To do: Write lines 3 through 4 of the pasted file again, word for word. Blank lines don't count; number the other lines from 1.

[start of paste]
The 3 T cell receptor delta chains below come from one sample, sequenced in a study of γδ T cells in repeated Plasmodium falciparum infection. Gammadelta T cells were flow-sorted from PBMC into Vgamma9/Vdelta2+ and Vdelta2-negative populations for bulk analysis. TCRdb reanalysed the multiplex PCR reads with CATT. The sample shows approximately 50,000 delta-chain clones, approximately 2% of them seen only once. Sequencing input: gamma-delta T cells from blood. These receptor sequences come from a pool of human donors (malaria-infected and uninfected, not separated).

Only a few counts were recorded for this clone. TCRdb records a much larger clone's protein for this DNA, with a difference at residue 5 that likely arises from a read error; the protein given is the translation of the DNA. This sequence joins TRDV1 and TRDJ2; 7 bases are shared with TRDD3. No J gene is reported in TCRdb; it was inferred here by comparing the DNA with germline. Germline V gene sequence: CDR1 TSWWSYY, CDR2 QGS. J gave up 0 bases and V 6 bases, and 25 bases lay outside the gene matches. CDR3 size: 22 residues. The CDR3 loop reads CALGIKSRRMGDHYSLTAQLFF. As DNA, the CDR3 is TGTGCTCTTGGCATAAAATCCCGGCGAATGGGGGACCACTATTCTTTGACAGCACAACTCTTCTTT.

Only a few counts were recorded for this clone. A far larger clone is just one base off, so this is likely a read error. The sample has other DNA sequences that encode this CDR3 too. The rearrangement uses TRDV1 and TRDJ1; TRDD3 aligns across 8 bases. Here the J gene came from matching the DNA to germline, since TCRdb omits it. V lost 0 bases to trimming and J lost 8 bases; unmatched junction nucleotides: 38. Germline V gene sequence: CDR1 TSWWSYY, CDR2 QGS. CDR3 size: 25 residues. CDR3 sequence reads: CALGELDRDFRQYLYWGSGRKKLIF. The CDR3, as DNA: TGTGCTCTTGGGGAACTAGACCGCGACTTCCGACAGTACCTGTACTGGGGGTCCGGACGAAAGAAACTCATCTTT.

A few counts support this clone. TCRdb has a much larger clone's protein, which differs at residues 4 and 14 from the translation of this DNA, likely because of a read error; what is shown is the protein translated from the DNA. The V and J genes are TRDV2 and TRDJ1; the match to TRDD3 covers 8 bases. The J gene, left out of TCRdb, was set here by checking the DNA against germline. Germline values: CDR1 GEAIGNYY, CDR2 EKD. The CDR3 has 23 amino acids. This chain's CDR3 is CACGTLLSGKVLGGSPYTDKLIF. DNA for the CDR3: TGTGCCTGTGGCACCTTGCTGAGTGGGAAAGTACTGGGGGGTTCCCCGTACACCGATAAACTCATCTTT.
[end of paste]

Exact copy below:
Only a few counts were recorded for this clone. A far larger clone is just one base off, so this is likely a read error. The sample has other DNA sequences that encode this CDR3 too. The rearrangement uses TRDV1 and TRDJ1; TRDD3 aligns across 8 bases. Here the J gene came from matching the DNA to germline, since TCRdb omits it. V lost 0 bases to trimming and J lost 8 bases; unmatched junction nucleotides: 38. Germline V gene sequence: CDR1 TSWWSYY, CDR2 QGS. CDR3 size: 25 residues. CDR3 sequence reads: CALGELDRDFRQYLYWGSGRKKLIF. The CDR3, as DNA: TGTGCTCTTGGGGAACTAGACCGCGACTTCCGACAGTACCTGTACTGGGGGTCCGGACGAAAGAAACTCATCTTT.

A few counts support this clone. TCRdb has a much larger clone's protein, which differs at residues 4 and 14 from the translation of this DNA, likely because of a read error; what is shown is the protein translated from the DNA. The V and J genes are TRDV2 and TRDJ1; the match to TRDD3 covers 8 bases. The J gene, left out of TCRdb, was set here by checking the DNA against germline. Germline values: CDR1 GEAIGNYY, CDR2 EKD. The CDR3 has 23 amino acids. This chain's CDR3 is CACGTLLSGKVLGGSPYTDKLIF. DNA for the CDR3: TGTGCCTGTGGCACCTTGCTGAGTGGGAAAGTACTGGGGGGTTCCCCGTACACCGATAAACTCATCTTT.